By: Steven T. Tanaka, DC
Coleman RR, et al. History or Science: The Controversy Over Chiropractic Spinography. Chiropractic History 2013; 33(1).
ABSTRACT: The historic year 1895 marked the beginnings of both radiography and chiropractic, inventions that would alter the course of world health care. These impressive developments are related in far more than merely dates of origin. Their histories have been intricately interwoven in a tapestry spanning over a century of impressive accomplishment.
But, these accomplishments have been accompanied by numerous internal conflicts within the chiropractic world. Techniques and ideologies have vied for supremacy over the course of chiropractic history. One controversy which continues today involves what at first may seem a relatively simple question: when or if to use imaging in a patient’s case. This seemingly innocuous problem has generated great debate and strife within the chiropractic community.
The biomechanical based radiographers have embraced the historical chiropractic concept that the primary reason for ordering x-rays is to evaluate spinal alignment. The pathology based radiographers have rejected the traditional chiropractic approach and feel radiography should be performed in accordance with the “red flag” philosophy. Each group seems guided by its acceptance or rejection of historical chiropractic’s view on x-ray usage and then proceeds to craft arguments in line with a preconceived belief.
It would appear that some tolerance might be expressed by both sides to allow individuals to practice somewhat to his/her own understanding without suffering the interference of either faction. Perhaps this controversy could be summed up in the worlds of the often controversial B.J. Palmer which once emblazoned outside the driveway arch of the Palmer School of Chiropractic. “Anything that you do that the majority do not do is ‘queer.’ Queer, isn’t it.”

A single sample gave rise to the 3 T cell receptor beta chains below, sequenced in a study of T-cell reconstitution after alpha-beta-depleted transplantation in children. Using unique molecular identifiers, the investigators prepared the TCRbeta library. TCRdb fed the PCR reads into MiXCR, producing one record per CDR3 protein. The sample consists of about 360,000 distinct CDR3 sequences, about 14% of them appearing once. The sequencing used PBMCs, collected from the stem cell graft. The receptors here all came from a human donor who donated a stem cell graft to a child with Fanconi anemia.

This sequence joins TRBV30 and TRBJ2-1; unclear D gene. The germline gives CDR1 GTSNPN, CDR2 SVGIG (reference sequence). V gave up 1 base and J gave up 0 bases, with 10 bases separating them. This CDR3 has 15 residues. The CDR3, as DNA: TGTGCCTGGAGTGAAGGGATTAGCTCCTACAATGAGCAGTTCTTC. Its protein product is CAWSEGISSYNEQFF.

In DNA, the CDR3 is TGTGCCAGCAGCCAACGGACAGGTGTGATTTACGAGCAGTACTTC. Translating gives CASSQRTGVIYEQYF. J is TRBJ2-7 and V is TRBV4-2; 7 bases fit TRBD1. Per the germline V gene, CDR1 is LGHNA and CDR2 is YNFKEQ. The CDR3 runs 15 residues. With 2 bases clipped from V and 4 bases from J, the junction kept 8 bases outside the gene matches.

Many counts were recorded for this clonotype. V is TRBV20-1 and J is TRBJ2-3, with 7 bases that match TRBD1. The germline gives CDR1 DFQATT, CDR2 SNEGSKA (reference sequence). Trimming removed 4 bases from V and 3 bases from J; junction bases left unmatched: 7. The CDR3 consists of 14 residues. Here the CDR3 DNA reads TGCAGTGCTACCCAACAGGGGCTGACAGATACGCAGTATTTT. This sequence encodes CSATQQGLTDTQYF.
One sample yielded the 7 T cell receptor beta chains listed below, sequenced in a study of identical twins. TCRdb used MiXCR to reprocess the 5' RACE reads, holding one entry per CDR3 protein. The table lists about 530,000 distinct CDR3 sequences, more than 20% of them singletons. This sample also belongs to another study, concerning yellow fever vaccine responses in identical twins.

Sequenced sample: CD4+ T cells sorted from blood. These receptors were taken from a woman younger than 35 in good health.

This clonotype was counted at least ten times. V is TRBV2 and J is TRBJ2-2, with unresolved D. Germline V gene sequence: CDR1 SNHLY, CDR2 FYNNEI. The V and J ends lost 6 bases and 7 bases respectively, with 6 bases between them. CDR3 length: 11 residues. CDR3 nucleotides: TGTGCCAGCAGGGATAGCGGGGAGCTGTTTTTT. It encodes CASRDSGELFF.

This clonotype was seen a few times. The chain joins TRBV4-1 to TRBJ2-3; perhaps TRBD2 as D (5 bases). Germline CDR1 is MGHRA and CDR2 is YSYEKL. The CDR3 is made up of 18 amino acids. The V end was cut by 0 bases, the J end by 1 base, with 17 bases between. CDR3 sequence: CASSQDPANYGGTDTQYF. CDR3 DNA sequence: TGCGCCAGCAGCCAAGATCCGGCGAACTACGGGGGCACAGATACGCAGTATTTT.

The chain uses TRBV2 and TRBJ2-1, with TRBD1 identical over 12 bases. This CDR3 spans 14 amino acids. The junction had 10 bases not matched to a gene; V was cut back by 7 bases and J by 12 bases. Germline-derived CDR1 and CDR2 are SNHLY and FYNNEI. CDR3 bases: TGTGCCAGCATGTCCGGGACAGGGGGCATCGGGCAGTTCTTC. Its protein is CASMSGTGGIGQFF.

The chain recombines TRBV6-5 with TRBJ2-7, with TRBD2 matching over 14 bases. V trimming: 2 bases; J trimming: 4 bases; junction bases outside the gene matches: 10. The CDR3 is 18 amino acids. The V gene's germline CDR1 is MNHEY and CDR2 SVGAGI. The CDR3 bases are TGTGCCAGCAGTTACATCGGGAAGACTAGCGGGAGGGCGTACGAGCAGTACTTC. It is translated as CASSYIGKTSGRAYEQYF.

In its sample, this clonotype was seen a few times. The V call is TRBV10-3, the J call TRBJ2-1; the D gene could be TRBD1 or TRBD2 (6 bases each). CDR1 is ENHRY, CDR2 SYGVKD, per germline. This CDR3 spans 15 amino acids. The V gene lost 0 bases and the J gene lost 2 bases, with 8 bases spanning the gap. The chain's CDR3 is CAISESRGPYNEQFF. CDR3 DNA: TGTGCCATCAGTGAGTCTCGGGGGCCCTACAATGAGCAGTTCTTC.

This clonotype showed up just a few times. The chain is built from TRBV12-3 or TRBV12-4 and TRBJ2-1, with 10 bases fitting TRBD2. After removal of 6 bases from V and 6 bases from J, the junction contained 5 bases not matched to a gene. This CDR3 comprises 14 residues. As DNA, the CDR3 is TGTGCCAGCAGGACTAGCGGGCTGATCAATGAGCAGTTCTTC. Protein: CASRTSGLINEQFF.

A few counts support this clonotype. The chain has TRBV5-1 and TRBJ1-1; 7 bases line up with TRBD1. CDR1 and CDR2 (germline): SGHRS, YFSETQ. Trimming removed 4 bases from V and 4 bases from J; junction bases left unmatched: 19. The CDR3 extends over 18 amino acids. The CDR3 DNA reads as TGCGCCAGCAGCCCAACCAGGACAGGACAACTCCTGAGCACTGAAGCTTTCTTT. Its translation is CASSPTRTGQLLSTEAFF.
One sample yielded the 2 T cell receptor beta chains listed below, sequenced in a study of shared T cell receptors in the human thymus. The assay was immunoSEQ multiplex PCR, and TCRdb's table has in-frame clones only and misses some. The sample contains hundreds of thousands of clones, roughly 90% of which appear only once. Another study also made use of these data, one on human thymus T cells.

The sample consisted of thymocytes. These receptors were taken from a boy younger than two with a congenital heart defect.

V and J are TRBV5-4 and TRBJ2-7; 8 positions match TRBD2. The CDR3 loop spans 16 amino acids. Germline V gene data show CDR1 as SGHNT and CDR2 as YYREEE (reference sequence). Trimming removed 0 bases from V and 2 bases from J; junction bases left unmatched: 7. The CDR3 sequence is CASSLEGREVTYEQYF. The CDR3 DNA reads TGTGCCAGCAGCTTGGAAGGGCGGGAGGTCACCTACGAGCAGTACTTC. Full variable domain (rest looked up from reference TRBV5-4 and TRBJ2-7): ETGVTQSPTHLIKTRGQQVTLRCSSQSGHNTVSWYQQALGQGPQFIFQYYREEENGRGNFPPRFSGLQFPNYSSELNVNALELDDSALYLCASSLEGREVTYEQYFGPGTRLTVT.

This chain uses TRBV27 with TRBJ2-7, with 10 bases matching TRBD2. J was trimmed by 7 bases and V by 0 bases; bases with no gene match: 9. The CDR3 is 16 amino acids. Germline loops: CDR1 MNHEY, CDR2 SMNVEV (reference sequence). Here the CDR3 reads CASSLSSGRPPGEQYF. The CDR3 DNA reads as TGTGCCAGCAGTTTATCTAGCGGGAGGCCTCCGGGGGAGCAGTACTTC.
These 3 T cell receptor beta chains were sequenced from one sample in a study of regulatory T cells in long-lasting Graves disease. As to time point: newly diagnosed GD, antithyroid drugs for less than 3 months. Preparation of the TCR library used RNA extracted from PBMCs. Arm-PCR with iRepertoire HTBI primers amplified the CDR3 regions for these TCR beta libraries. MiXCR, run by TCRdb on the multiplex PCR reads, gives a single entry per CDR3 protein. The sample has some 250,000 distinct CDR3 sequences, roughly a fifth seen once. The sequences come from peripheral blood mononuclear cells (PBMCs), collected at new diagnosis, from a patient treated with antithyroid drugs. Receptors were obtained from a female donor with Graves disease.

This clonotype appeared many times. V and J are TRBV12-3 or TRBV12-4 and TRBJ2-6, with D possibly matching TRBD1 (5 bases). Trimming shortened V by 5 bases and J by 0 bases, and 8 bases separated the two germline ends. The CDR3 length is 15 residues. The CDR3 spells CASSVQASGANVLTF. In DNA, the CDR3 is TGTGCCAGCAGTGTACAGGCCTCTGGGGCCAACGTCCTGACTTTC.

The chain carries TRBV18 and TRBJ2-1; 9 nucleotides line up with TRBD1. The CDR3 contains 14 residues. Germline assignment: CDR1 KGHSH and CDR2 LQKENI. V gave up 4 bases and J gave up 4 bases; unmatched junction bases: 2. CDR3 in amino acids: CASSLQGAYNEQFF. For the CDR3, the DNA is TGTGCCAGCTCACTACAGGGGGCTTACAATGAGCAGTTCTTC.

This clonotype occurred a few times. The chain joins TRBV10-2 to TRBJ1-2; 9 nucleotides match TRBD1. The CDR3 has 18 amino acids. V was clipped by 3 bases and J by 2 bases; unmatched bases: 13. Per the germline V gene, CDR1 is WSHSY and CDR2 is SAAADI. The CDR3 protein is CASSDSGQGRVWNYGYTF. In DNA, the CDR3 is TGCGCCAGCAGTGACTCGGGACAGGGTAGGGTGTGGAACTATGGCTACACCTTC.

COMMENTS: This paper was funded by the GCSS Field of Dreams. Bravo to the contributors! Basically, it discusses the schism between those whose primary (but not limited to it) to x-ray patients is for biomechanical/structural purposes. Of course, this involves pathological changes to the spine (although not necessarily the usual “red flag” reasons. The other side side says that x-rays and other imaging studies are taken for only suspected (“red flag”) bone disease and other disease processes. As we know, many in the latter camp are chiropractic radiologists who do not practice chiropractic.
Misalignment is among the major topics researched. The pathology-priority group would likely wish to dismiss misalignments as unimportant and go away as an important concept in chiropractic. There is growing literature on structural changes and health. It is interesting that the medical profession has been looking at x-rays from a structural point-of-view in recent years but mainly to improve surgical outcomes: re: the large number of articles on the sagittal x-ray view of the spine that observes pelvic angles and other considerations on other regions of the spine (see following article). Part of our profession is throwing out structural/biomechanical considerations which medical researchers are now looking at but have few resources to offer beneficial treatment for.
Costs has been a major contention with the pathology-priority group. As the authors note, medical films are typically more expensive than chiropractic films. One problem in the article are those that offer free x-rays.
Contraindications to adjustments are a major indication for imaging studies. That is important to both sides—the”red flags.”
Radiation is a major source of contention. Most chiropractors are using filtration, high speed screens and films. Some techniques do use a lot of films, eg, ASBE but are conscious of exposures, often taking non-diagnostic views for some positional x-rays (backed up by diagnostic films).
This article is a good contribution for the history of radiography in chiropractic.
Why, you may ask, does GCSS do history and x-ray papers. For one, it is affordable. More importantly, history needs to be documented. As they say, if you don’t write your history, someone else may. We’ve already seem a bit of that with GCSS.
Most important, one of our goals is to document the importance of x-ray in our practice. Dr. Coleman presented this line to GCSS: If we don’t document the use of x-rays for biomechanical, structural, or alignment as a primary rationale, there are those in our profession who have been trying to take it away,. As we are finding out through recent medical research, structural alignment can be as important as the “red flags,” and can be “red flags” in themselves. A study that this spinography article referenced found that thoracic hyperkyphosis in elderly women can be a risk for early death.
Also, researching x-rays done for predominately biomechanical/structural reasons may find better ways to take x-rays or interpret them. We can always improve what we do in our practice.